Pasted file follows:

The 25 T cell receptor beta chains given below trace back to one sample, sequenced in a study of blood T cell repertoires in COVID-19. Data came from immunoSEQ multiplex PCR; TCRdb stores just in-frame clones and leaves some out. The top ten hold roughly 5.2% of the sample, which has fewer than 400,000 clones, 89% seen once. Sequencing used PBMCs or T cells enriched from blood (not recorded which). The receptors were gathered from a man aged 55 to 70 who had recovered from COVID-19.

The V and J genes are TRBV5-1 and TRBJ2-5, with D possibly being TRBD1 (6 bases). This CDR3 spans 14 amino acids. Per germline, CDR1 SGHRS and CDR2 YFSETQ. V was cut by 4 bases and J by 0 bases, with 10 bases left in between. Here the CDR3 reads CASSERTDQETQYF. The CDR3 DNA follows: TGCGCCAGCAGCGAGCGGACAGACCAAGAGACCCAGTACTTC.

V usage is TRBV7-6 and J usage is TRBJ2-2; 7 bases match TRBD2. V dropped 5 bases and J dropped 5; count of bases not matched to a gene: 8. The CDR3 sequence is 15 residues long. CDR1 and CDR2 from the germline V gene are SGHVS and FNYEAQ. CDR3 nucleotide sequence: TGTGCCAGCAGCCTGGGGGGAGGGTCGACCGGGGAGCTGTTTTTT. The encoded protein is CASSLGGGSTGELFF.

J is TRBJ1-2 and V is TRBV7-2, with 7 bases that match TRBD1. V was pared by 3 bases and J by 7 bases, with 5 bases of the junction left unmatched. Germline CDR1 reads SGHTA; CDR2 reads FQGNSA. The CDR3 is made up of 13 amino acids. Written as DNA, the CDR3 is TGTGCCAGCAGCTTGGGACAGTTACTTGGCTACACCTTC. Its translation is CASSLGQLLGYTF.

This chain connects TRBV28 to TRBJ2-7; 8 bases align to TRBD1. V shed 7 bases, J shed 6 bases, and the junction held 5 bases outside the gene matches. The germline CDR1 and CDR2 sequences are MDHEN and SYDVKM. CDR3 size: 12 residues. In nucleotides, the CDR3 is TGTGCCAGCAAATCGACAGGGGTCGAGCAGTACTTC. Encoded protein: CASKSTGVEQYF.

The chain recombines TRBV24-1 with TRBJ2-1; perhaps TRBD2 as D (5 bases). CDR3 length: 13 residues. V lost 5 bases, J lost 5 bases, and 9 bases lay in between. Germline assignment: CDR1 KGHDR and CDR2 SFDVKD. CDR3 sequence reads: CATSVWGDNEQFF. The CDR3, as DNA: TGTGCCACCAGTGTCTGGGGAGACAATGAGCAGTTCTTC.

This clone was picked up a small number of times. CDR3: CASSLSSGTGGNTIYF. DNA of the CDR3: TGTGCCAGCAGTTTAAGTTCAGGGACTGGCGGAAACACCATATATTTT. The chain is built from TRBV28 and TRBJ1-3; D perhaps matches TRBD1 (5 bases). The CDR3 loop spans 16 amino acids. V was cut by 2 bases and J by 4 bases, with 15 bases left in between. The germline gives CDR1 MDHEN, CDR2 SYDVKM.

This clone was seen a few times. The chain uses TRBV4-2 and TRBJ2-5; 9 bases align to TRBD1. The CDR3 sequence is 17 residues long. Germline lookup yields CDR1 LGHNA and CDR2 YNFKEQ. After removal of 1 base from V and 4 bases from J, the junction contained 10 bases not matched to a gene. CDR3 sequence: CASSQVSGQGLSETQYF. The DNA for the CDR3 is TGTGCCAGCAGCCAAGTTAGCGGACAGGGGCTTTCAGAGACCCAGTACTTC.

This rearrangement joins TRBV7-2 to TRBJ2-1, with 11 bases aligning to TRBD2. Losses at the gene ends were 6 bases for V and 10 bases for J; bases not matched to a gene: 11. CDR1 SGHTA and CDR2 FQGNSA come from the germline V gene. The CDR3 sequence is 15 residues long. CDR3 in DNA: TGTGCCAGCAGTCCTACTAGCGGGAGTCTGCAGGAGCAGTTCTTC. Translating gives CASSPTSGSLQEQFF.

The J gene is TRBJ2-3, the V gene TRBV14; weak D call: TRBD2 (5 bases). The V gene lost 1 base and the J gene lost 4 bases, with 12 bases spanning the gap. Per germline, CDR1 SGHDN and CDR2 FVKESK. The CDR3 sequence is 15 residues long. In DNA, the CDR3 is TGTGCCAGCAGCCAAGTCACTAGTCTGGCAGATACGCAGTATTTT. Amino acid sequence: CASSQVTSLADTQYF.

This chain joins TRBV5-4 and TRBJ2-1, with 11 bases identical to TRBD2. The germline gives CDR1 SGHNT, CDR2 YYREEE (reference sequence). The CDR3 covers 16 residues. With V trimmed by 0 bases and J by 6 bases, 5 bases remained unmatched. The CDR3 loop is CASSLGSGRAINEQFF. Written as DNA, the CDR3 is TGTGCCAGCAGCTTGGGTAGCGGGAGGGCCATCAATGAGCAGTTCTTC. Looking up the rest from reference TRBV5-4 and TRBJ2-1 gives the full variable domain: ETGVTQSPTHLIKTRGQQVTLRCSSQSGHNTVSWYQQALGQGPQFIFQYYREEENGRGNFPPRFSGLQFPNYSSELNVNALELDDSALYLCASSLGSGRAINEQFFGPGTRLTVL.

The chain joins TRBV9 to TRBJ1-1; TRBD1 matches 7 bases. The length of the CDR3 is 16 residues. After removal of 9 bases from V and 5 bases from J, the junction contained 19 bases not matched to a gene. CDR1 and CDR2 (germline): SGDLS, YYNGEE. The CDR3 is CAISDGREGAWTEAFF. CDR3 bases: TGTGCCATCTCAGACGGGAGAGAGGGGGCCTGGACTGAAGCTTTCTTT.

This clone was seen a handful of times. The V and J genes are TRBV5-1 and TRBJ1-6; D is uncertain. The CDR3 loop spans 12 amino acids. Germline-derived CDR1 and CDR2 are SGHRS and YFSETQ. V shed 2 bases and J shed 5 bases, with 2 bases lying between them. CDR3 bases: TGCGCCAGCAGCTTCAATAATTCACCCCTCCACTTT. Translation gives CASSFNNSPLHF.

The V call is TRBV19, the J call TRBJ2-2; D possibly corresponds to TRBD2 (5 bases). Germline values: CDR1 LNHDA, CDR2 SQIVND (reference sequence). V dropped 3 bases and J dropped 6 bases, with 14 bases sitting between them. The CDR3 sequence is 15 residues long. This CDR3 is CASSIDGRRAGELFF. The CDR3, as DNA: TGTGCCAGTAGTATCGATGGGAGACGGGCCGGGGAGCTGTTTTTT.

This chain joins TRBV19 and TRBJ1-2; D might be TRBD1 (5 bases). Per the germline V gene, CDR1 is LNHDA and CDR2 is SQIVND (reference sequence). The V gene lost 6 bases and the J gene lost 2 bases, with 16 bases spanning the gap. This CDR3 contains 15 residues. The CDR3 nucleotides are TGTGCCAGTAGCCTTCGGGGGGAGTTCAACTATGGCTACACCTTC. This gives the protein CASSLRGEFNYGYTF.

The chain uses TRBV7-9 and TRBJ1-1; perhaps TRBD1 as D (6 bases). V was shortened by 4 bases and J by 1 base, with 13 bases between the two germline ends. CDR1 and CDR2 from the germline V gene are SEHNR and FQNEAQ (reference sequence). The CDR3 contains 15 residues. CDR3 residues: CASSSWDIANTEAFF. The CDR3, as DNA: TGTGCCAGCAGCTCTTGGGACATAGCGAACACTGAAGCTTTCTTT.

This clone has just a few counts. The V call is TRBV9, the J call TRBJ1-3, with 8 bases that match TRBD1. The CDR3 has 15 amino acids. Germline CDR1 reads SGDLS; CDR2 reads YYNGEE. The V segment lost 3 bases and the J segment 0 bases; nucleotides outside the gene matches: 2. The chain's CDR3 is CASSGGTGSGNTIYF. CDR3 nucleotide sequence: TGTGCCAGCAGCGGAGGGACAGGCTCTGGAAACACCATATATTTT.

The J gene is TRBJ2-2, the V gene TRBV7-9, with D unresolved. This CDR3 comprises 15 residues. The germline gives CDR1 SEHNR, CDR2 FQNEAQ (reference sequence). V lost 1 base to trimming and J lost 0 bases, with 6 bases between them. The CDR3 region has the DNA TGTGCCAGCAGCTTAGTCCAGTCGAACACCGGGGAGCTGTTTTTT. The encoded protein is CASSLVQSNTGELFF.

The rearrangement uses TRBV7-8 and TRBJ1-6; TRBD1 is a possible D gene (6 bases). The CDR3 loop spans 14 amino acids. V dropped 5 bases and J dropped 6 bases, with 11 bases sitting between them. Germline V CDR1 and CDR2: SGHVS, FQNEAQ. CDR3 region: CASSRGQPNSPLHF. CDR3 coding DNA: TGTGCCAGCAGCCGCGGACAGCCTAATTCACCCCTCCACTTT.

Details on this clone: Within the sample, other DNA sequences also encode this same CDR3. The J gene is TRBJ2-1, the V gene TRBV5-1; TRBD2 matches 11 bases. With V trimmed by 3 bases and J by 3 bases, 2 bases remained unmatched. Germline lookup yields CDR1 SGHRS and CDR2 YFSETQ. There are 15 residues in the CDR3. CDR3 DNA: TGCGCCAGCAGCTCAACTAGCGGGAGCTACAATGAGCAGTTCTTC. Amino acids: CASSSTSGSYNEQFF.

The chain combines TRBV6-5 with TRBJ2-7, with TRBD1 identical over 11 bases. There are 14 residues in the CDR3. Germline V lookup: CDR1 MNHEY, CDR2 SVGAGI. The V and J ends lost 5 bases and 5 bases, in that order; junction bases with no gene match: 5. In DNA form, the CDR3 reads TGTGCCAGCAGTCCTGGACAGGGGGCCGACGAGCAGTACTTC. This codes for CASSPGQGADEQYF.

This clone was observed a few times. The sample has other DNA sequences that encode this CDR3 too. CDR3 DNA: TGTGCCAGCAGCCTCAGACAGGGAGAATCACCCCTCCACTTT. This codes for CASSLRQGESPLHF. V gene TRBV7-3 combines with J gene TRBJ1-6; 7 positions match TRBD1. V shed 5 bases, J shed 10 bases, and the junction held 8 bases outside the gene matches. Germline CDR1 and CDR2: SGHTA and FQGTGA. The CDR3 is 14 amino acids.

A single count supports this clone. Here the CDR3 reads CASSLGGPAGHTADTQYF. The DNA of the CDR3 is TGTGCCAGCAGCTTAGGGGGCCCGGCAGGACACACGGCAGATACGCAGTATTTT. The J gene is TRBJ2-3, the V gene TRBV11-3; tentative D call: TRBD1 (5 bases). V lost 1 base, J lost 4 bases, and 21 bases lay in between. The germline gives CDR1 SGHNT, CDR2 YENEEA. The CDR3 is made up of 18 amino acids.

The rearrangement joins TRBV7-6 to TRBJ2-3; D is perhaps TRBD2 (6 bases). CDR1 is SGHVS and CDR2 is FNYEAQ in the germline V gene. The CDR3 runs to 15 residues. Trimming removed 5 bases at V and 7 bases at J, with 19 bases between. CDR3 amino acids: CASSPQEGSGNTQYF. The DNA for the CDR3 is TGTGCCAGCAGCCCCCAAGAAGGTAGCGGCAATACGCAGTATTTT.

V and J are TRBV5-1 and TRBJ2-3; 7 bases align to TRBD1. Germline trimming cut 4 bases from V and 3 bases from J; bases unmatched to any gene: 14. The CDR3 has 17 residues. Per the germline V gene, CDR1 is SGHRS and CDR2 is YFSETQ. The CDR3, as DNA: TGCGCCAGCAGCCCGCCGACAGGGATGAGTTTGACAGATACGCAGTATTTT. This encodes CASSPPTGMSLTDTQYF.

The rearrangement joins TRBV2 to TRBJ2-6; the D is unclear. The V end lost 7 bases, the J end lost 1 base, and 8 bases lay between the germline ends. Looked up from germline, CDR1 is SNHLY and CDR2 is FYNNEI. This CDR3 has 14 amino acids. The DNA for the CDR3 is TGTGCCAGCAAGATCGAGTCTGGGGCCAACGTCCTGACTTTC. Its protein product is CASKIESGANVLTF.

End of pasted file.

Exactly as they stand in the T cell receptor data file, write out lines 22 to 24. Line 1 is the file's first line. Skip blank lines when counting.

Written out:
This clone was observed a few times. The sample has other DNA sequences that encode this CDR3 too. CDR3 DNA: TGTGCCAGCAGCCTCAGACAGGGAGAATCACCCCTCCACTTT. This codes for CASSLRQGESPLHF. V gene TRBV7-3 combines with J gene TRBJ1-6; 7 positions match TRBD1. V shed 5 bases, J shed 10 bases, and the junction held 8 bases outside the gene matches. Germline CDR1 and CDR2: SGHTA and FQGTGA. The CDR3 is 14 amino acids.

A single count supports this clone. Here the CDR3 reads CASSLGGPAGHTADTQYF. The DNA of the CDR3 is TGTGCCAGCAGCTTAGGGGGCCCGGCAGGACACACGGCAGATACGCAGTATTTT. The J gene is TRBJ2-3, the V gene TRBV11-3; tentative D call: TRBD1 (5 bases). V lost 1 base, J lost 4 bases, and 21 bases lay in between. The germline gives CDR1 SGHNT, CDR2 YENEEA. The CDR3 is made up of 18 amino acids.

The rearrangement joins TRBV7-6 to TRBJ2-3; D is perhaps TRBD2 (6 bases). CDR1 is SGHVS and CDR2 is FNYEAQ in the germline V gene. The CDR3 runs to 15 residues. Trimming removed 5 bases at V and 7 bases at J, with 19 bases between. CDR3 amino acids: CASSPQEGSGNTQYF. The DNA for the CDR3 is TGTGCCAGCAGCCCCCAAGAAGGTAGCGGCAATACGCAGTATTTT.